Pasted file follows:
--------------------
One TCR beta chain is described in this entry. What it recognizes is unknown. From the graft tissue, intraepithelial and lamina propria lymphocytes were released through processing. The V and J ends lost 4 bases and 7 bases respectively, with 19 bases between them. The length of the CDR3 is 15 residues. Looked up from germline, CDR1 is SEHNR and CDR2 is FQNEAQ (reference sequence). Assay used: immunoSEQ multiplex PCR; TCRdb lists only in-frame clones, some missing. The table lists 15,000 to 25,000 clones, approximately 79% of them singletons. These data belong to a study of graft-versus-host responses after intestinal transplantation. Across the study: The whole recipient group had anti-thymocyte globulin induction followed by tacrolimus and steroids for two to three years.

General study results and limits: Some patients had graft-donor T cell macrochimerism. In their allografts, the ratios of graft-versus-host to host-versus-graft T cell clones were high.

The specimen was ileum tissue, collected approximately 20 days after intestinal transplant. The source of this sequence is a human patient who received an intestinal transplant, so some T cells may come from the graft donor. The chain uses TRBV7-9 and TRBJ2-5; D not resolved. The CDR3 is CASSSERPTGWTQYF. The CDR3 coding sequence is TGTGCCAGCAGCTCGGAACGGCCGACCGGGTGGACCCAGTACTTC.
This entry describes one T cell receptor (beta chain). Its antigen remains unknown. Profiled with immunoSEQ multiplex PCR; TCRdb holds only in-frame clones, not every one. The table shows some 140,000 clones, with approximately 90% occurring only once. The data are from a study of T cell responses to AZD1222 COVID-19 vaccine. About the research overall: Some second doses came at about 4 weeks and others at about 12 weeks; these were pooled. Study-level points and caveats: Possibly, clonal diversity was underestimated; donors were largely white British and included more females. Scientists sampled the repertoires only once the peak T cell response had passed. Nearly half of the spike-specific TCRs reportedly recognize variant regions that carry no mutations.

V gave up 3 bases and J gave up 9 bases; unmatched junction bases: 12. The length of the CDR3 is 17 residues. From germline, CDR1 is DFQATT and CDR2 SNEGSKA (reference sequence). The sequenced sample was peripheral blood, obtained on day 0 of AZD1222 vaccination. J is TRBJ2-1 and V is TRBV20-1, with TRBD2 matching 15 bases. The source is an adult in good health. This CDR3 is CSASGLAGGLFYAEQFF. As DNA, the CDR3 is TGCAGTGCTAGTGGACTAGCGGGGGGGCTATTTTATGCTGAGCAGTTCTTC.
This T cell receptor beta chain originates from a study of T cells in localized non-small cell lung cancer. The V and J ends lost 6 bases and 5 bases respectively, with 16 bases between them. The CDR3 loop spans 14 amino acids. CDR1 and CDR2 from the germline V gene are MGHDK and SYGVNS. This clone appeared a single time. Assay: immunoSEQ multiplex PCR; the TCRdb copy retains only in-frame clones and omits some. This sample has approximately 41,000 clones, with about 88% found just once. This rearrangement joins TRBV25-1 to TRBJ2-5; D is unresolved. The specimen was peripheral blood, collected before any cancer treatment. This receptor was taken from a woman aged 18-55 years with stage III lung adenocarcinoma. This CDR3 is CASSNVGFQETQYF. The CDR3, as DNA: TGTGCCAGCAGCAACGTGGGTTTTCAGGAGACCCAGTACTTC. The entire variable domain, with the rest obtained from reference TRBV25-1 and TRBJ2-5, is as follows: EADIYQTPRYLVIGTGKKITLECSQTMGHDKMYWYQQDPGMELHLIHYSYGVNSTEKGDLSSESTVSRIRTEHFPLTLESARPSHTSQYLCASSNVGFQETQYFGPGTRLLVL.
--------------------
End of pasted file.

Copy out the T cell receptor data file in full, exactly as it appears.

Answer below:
One TCR beta chain is described in this entry. What it recognizes is unknown. From the graft tissue, intraepithelial and lamina propria lymphocytes were released through processing. The V and J ends lost 4 bases and 7 bases respectively, with 19 bases between them. The length of the CDR3 is 15 residues. Looked up from germline, CDR1 is SEHNR and CDR2 is FQNEAQ (reference sequence). Assay used: immunoSEQ multiplex PCR; TCRdb lists only in-frame clones, some missing. The table lists 15,000 to 25,000 clones, approximately 79% of them singletons. These data belong to a study of graft-versus-host responses after intestinal transplantation. Across the study: The whole recipient group had anti-thymocyte globulin induction followed by tacrolimus and steroids for two to three years.

General study results and limits: Some patients had graft-donor T cell macrochimerism. In their allografts, the ratios of graft-versus-host to host-versus-graft T cell clones were high.

The specimen was ileum tissue, collected approximately 20 days after intestinal transplant. The source of this sequence is a human patient who received an intestinal transplant, so some T cells may come from the graft donor. The chain uses TRBV7-9 and TRBJ2-5; D not resolved. The CDR3 is CASSSERPTGWTQYF. The CDR3 coding sequence is TGTGCCAGCAGCTCGGAACGGCCGACCGGGTGGACCCAGTACTTC.
This entry describes one T cell receptor (beta chain). Its antigen remains unknown. Profiled with immunoSEQ multiplex PCR; TCRdb holds only in-frame clones, not every one. The table shows some 140,000 clones, with approximately 90% occurring only once. The data are from a study of T cell responses to AZD1222 COVID-19 vaccine. About the research overall: Some second doses came at about 4 weeks and others at about 12 weeks; these were pooled. Study-level points and caveats: Possibly, clonal diversity was underestimated; donors were largely white British and included more females. Scientists sampled the repertoires only once the peak T cell response had passed. Nearly half of the spike-specific TCRs reportedly recognize variant regions that carry no mutations.

V gave up 3 bases and J gave up 9 bases; unmatched junction bases: 12. The length of the CDR3 is 17 residues. From germline, CDR1 is DFQATT and CDR2 SNEGSKA (reference sequence). The sequenced sample was peripheral blood, obtained on day 0 of AZD1222 vaccination. J is TRBJ2-1 and V is TRBV20-1, with TRBD2 matching 15 bases. The source is an adult in good health. This CDR3 is CSASGLAGGLFYAEQFF. As DNA, the CDR3 is TGCAGTGCTAGTGGACTAGCGGGGGGGCTATTTTATGCTGAGCAGTTCTTC.
This T cell receptor beta chain originates from a study of T cells in localized non-small cell lung cancer. The V and J ends lost 6 bases and 5 bases respectively, with 16 bases between them. The CDR3 loop spans 14 amino acids. CDR1 and CDR2 from the germline V gene are MGHDK and SYGVNS. This clone appeared a single time. Assay: immunoSEQ multiplex PCR; the TCRdb copy retains only in-frame clones and omits some. This sample has approximately 41,000 clones, with about 88% found just once. This rearrangement joins TRBV25-1 to TRBJ2-5; D is unresolved. The specimen was peripheral blood, collected before any cancer treatment. This receptor was taken from a woman aged 18-55 years with stage III lung adenocarcinoma. This CDR3 is CASSNVGFQETQYF. The CDR3, as DNA: TGTGCCAGCAGCAACGTGGGTTTTCAGGAGACCCAGTACTTC. The entire variable domain, with the rest obtained from reference TRBV25-1 and TRBJ2-5, is as follows: EADIYQTPRYLVIGTGKKITLECSQTMGHDKMYWYQQDPGMELHLIHYSYGVNSTEKGDLSSESTVSRIRTEHFPLTLESARPSHTSQYLCASSNVGFQETQYFGPGTRLLVL.